John Tyler Morgan
John Tyler Morgan was born in Athens, Tennessee, June 20, 1824. He was educated by his mother and in the country schools of Calhoun County, Alabama, where the family moved in his ninth year. He studied law in Tuskegee, Alabama, and was admitted to the bar in 1845; in 1855 he moved to Selma. A Breckinridge Elector in 1860 and a member of the Alabama secession convention, he enlisted as a private in the Cahaba Rifles in 1861, at the age of thirty-seven. He soon rose to major and lieutenant colonel of the 5th Alabama Infantry, of which Robert E. Rodes was colonel. He resigned in 1862, and recruited the 51st Alabama Partisan Rangers, of which he became colonel. He declined a promotion to command Rodes' old brigade of the Army of Northern Virginia after the latter's elevation to major general, but he was later appointed its brigadier to rank from November 16, 1863. Morgan led his two different regiments and his brigade at such widely separated helds as First Manassas, Murfreesboro, and Chickamauga; and served under Generals Beauregard, Longstreet, Forrest, and Wheeler. His last held service was the harassment of Sherman's column en route from Atlanta to Savannah. At the close of the war he was attempting to recruit Negro troops in Mississippi. In 1876, after resuming the practice of law, and becoming a standard-bearer in the fight for white supremacy, General Morgan was elected to the United States Senate from Alabama, where he served until his death at Washington, June 11, 1907. His long tenure in the Senate was particularly marked by an uninterrupted effort to secure a canal route from the Atlantic to the Pacific through Central America. He felt that such a canal would enable Southern trade to compete in Pacific markets. He is buried in Selma, Alabama.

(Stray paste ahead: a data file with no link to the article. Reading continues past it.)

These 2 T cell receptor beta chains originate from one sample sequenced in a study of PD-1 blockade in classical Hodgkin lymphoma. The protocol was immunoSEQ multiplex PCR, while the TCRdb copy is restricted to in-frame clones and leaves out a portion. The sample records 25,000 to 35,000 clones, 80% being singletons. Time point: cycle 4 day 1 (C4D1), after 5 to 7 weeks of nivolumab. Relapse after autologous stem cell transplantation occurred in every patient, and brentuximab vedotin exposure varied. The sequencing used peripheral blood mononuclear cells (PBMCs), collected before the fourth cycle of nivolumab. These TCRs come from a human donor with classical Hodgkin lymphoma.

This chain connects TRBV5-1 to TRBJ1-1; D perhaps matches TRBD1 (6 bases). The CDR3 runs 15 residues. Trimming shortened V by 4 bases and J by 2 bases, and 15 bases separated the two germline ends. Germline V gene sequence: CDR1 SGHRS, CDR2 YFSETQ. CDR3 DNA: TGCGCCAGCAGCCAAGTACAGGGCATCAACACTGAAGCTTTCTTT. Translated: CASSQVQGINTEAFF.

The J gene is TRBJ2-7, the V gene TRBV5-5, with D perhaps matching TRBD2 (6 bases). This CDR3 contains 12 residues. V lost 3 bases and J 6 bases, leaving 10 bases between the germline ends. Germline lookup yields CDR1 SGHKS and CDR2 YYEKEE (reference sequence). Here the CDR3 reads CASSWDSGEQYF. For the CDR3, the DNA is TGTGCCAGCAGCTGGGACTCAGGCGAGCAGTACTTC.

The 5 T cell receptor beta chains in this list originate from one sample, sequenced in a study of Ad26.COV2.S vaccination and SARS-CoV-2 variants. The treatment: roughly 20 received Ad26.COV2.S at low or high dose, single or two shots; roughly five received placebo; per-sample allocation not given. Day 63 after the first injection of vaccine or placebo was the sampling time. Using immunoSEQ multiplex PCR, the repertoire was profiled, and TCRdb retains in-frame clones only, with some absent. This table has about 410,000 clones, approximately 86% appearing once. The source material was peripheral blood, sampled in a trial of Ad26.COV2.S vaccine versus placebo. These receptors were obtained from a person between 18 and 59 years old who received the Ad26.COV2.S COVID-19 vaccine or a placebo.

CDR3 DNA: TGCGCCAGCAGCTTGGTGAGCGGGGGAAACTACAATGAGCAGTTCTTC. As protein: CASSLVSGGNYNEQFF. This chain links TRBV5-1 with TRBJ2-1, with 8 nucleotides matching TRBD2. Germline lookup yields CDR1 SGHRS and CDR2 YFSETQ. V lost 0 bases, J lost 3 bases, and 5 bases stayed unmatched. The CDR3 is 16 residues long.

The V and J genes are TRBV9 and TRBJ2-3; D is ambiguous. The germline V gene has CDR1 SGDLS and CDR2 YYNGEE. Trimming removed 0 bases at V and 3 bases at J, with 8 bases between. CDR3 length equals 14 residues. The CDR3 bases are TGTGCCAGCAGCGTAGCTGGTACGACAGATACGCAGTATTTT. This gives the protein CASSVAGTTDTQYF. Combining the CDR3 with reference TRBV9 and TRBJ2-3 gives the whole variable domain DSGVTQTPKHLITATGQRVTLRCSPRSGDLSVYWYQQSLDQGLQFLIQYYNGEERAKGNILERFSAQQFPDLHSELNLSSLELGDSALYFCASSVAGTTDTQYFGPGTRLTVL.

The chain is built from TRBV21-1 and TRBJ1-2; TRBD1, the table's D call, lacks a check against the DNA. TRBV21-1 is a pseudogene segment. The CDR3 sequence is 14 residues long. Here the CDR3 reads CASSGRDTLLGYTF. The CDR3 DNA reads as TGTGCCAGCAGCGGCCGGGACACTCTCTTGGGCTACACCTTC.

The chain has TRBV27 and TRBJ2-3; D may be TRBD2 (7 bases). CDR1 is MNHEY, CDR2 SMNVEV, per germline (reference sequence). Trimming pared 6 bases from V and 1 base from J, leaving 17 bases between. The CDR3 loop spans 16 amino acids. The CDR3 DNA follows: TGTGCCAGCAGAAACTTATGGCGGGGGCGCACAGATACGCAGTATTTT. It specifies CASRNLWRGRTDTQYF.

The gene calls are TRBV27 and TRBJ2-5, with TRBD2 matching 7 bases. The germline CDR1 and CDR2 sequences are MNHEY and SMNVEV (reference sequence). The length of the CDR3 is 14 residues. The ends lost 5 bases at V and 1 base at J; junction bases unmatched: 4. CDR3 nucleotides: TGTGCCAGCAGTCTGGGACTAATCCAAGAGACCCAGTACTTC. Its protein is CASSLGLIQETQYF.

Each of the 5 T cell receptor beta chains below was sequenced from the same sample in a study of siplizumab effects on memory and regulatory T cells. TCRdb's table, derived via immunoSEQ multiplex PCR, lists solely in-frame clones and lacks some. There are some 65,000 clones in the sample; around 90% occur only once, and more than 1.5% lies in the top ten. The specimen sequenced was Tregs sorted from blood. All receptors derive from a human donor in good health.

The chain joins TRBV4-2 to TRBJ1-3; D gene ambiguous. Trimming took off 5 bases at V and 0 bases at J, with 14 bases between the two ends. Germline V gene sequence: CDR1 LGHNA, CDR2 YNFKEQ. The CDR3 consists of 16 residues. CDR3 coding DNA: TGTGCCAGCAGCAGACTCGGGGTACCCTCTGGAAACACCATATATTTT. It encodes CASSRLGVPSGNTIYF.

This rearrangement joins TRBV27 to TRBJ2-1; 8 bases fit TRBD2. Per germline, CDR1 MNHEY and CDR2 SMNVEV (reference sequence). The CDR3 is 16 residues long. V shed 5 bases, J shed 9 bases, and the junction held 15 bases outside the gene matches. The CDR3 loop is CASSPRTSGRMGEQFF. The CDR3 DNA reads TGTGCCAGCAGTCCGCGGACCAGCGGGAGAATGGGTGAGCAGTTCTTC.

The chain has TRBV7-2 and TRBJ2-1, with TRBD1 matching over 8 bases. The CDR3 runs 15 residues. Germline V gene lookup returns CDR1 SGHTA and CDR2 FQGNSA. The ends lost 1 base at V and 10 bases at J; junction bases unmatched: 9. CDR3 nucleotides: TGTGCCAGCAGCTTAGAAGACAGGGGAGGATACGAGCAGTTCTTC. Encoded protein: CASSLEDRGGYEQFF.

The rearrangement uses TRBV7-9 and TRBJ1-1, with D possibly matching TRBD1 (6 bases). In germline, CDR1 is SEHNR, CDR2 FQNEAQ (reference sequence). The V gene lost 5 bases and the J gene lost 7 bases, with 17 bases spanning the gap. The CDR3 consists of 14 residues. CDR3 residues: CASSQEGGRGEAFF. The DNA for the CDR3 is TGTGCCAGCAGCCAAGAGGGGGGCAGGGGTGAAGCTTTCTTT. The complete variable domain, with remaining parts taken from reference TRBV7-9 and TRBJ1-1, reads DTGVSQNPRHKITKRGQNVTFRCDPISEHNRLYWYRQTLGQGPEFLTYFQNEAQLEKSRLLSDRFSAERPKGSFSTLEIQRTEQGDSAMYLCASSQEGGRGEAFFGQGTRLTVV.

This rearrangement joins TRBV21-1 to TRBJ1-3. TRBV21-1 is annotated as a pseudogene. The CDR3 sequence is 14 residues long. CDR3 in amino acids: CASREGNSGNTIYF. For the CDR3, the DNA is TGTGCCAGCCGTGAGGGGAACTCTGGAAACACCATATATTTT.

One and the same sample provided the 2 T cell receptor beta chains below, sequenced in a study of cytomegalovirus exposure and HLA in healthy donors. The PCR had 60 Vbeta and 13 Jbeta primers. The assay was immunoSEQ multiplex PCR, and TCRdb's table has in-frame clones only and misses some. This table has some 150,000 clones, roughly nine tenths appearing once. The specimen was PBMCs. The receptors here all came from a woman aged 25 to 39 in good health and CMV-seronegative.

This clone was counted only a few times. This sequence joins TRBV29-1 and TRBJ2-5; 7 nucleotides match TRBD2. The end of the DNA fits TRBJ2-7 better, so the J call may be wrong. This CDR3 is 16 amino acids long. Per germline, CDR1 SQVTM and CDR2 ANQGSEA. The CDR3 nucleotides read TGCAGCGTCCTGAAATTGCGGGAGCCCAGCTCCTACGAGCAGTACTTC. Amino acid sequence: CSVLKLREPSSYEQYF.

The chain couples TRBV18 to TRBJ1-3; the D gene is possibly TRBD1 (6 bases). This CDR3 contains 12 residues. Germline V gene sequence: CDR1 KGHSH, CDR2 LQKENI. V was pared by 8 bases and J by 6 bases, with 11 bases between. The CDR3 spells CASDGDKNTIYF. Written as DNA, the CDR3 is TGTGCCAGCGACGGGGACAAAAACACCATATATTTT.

Ref: Generals in Gray, Lives of the Confederate Commanders by Ezra J. Warner. Printed by Louisiana State University Press, Baton Rouge and London.